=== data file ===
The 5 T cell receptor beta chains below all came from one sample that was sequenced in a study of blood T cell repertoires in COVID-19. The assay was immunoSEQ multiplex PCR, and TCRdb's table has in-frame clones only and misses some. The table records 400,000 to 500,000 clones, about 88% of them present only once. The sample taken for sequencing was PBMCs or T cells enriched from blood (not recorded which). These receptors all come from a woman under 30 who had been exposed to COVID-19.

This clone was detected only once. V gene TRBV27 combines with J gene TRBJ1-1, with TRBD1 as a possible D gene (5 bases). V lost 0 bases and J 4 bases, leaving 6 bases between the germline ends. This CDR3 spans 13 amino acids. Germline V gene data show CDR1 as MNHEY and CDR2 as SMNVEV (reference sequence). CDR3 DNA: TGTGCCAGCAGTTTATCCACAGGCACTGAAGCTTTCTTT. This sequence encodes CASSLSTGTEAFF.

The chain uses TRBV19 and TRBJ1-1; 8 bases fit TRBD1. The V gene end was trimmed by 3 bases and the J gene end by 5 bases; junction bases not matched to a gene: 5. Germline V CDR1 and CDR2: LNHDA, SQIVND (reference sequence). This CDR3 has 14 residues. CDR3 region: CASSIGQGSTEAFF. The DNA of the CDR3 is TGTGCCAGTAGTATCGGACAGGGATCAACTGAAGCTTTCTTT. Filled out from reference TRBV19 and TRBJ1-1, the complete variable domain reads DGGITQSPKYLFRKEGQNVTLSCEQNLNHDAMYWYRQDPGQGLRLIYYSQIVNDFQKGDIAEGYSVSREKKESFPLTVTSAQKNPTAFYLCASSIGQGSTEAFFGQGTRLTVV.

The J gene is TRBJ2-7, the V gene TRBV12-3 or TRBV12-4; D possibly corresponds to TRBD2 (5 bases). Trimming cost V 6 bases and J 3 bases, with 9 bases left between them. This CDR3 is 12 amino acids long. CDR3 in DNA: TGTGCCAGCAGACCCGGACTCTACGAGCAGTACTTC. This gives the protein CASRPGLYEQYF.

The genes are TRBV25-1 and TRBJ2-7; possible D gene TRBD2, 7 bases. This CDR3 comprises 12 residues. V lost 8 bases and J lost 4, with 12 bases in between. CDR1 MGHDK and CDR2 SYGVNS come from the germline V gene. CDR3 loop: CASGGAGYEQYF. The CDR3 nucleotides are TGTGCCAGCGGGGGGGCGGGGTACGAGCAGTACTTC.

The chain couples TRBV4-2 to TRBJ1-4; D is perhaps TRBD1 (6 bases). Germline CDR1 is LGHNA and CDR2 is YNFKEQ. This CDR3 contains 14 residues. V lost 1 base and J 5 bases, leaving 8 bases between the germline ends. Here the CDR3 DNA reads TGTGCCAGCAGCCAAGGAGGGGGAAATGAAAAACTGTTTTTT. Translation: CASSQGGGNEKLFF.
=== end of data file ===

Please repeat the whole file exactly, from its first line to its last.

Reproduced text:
The 5 T cell receptor beta chains below all came from one sample that was sequenced in a study of blood T cell repertoires in COVID-19. The assay was immunoSEQ multiplex PCR, and TCRdb's table has in-frame clones only and misses some. The table records 400,000 to 500,000 clones, about 88% of them present only once. The sample taken for sequencing was PBMCs or T cells enriched from blood (not recorded which). These receptors all come from a woman under 30 who had been exposed to COVID-19.

This clone was detected only once. V gene TRBV27 combines with J gene TRBJ1-1, with TRBD1 as a possible D gene (5 bases). V lost 0 bases and J 4 bases, leaving 6 bases between the germline ends. This CDR3 spans 13 amino acids. Germline V gene data show CDR1 as MNHEY and CDR2 as SMNVEV (reference sequence). CDR3 DNA: TGTGCCAGCAGTTTATCCACAGGCACTGAAGCTTTCTTT. This sequence encodes CASSLSTGTEAFF.

The chain uses TRBV19 and TRBJ1-1; 8 bases fit TRBD1. The V gene end was trimmed by 3 bases and the J gene end by 5 bases; junction bases not matched to a gene: 5. Germline V CDR1 and CDR2: LNHDA, SQIVND (reference sequence). This CDR3 has 14 residues. CDR3 region: CASSIGQGSTEAFF. The DNA of the CDR3 is TGTGCCAGTAGTATCGGACAGGGATCAACTGAAGCTTTCTTT. Filled out from reference TRBV19 and TRBJ1-1, the complete variable domain reads DGGITQSPKYLFRKEGQNVTLSCEQNLNHDAMYWYRQDPGQGLRLIYYSQIVNDFQKGDIAEGYSVSREKKESFPLTVTSAQKNPTAFYLCASSIGQGSTEAFFGQGTRLTVV.

The J gene is TRBJ2-7, the V gene TRBV12-3 or TRBV12-4; D possibly corresponds to TRBD2 (5 bases). Trimming cost V 6 bases and J 3 bases, with 9 bases left between them. This CDR3 is 12 amino acids long. CDR3 in DNA: TGTGCCAGCAGACCCGGACTCTACGAGCAGTACTTC. This gives the protein CASRPGLYEQYF.

The genes are TRBV25-1 and TRBJ2-7; possible D gene TRBD2, 7 bases. This CDR3 comprises 12 residues. V lost 8 bases and J lost 4, with 12 bases in between. CDR1 MGHDK and CDR2 SYGVNS come from the germline V gene. CDR3 loop: CASGGAGYEQYF. The CDR3 nucleotides are TGTGCCAGCGGGGGGGCGGGGTACGAGCAGTACTTC.

The chain couples TRBV4-2 to TRBJ1-4; D is perhaps TRBD1 (6 bases). Germline CDR1 is LGHNA and CDR2 is YNFKEQ. This CDR3 contains 14 residues. V lost 1 base and J 5 bases, leaving 8 bases between the germline ends. Here the CDR3 DNA reads TGTGCCAGCAGCCAAGGAGGGGGAAATGAAAAACTGTTTTTT. Translation: CASSQGGGNEKLFF.